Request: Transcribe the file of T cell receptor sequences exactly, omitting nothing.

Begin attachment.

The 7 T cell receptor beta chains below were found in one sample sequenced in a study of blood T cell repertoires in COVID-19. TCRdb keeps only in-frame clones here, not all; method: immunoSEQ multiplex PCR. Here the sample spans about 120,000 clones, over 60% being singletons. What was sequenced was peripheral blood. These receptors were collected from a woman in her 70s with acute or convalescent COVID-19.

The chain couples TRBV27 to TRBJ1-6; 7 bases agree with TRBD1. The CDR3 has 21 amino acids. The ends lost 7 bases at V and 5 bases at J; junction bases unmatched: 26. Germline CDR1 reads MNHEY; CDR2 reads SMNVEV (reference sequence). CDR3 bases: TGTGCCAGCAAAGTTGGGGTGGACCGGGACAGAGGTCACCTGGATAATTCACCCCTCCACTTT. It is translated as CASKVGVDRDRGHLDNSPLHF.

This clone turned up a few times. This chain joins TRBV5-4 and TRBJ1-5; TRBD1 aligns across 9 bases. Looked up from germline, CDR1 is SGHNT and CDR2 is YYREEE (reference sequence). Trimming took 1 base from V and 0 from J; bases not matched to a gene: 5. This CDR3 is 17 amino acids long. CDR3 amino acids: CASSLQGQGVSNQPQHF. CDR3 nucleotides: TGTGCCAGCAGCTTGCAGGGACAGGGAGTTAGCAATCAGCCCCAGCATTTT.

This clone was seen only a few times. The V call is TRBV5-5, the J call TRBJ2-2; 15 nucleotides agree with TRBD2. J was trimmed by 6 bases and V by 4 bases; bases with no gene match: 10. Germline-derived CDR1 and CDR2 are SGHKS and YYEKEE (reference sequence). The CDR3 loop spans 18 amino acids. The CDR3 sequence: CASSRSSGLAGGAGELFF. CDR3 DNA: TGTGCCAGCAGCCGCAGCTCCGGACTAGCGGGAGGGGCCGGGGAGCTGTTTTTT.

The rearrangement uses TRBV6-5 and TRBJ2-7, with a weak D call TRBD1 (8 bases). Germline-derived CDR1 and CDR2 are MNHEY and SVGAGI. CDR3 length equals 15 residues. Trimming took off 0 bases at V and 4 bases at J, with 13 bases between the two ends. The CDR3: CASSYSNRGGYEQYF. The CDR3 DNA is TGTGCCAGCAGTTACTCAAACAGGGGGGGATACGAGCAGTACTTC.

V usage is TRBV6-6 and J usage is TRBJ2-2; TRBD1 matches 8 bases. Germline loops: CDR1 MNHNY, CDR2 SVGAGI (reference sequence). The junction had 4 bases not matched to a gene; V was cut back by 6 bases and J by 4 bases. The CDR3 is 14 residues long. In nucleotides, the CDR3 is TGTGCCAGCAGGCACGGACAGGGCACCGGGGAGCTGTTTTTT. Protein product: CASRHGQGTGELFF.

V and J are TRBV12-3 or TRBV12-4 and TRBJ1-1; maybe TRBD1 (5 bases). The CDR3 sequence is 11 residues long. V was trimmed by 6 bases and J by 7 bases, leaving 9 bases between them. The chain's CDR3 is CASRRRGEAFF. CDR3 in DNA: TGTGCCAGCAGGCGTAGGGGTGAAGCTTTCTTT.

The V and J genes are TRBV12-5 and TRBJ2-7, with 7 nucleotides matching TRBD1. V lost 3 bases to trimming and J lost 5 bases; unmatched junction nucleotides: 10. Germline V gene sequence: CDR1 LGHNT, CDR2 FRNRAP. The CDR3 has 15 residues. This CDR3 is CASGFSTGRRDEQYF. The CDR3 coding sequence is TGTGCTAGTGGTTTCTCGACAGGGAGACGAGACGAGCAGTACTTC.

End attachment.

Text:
The 7 T cell receptor beta chains below were found in one sample sequenced in a study of blood T cell repertoires in COVID-19. TCRdb keeps only in-frame clones here, not all; method: immunoSEQ multiplex PCR. Here the sample spans about 120,000 clones, over 60% being singletons. What was sequenced was peripheral blood. These receptors were collected from a woman in her 70s with acute or convalescent COVID-19.

The chain couples TRBV27 to TRBJ1-6; 7 bases agree with TRBD1. The CDR3 has 21 amino acids. The ends lost 7 bases at V and 5 bases at J; junction bases unmatched: 26. Germline CDR1 reads MNHEY; CDR2 reads SMNVEV (reference sequence). CDR3 bases: TGTGCCAGCAAAGTTGGGGTGGACCGGGACAGAGGTCACCTGGATAATTCACCCCTCCACTTT. It is translated as CASKVGVDRDRGHLDNSPLHF.

This clone turned up a few times. This chain joins TRBV5-4 and TRBJ1-5; TRBD1 aligns across 9 bases. Looked up from germline, CDR1 is SGHNT and CDR2 is YYREEE (reference sequence). Trimming took 1 base from V and 0 from J; bases not matched to a gene: 5. This CDR3 is 17 amino acids long. CDR3 amino acids: CASSLQGQGVSNQPQHF. CDR3 nucleotides: TGTGCCAGCAGCTTGCAGGGACAGGGAGTTAGCAATCAGCCCCAGCATTTT.

This clone was seen only a few times. The V call is TRBV5-5, the J call TRBJ2-2; 15 nucleotides agree with TRBD2. J was trimmed by 6 bases and V by 4 bases; bases with no gene match: 10. Germline-derived CDR1 and CDR2 are SGHKS and YYEKEE (reference sequence). The CDR3 loop spans 18 amino acids. The CDR3 sequence: CASSRSSGLAGGAGELFF. CDR3 DNA: TGTGCCAGCAGCCGCAGCTCCGGACTAGCGGGAGGGGCCGGGGAGCTGTTTTTT.

The rearrangement uses TRBV6-5 and TRBJ2-7, with a weak D call TRBD1 (8 bases). Germline-derived CDR1 and CDR2 are MNHEY and SVGAGI. CDR3 length equals 15 residues. Trimming took off 0 bases at V and 4 bases at J, with 13 bases between the two ends. The CDR3: CASSYSNRGGYEQYF. The CDR3 DNA is TGTGCCAGCAGTTACTCAAACAGGGGGGGATACGAGCAGTACTTC.

V usage is TRBV6-6 and J usage is TRBJ2-2; TRBD1 matches 8 bases. Germline loops: CDR1 MNHNY, CDR2 SVGAGI (reference sequence). The junction had 4 bases not matched to a gene; V was cut back by 6 bases and J by 4 bases. The CDR3 is 14 residues long. In nucleotides, the CDR3 is TGTGCCAGCAGGCACGGACAGGGCACCGGGGAGCTGTTTTTT. Protein product: CASRHGQGTGELFF.

V and J are TRBV12-3 or TRBV12-4 and TRBJ1-1; maybe TRBD1 (5 bases). The CDR3 sequence is 11 residues long. V was trimmed by 6 bases and J by 7 bases, leaving 9 bases between them. The chain's CDR3 is CASRRRGEAFF. CDR3 in DNA: TGTGCCAGCAGGCGTAGGGGTGAAGCTTTCTTT.

The V and J genes are TRBV12-5 and TRBJ2-7, with 7 nucleotides matching TRBD1. V lost 3 bases to trimming and J lost 5 bases; unmatched junction nucleotides: 10. Germline V gene sequence: CDR1 LGHNT, CDR2 FRNRAP. The CDR3 has 15 residues. This CDR3 is CASGFSTGRRDEQYF. The CDR3 coding sequence is TGTGCTAGTGGTTTCTCGACAGGGAGACGAGACGAGCAGTACTTC.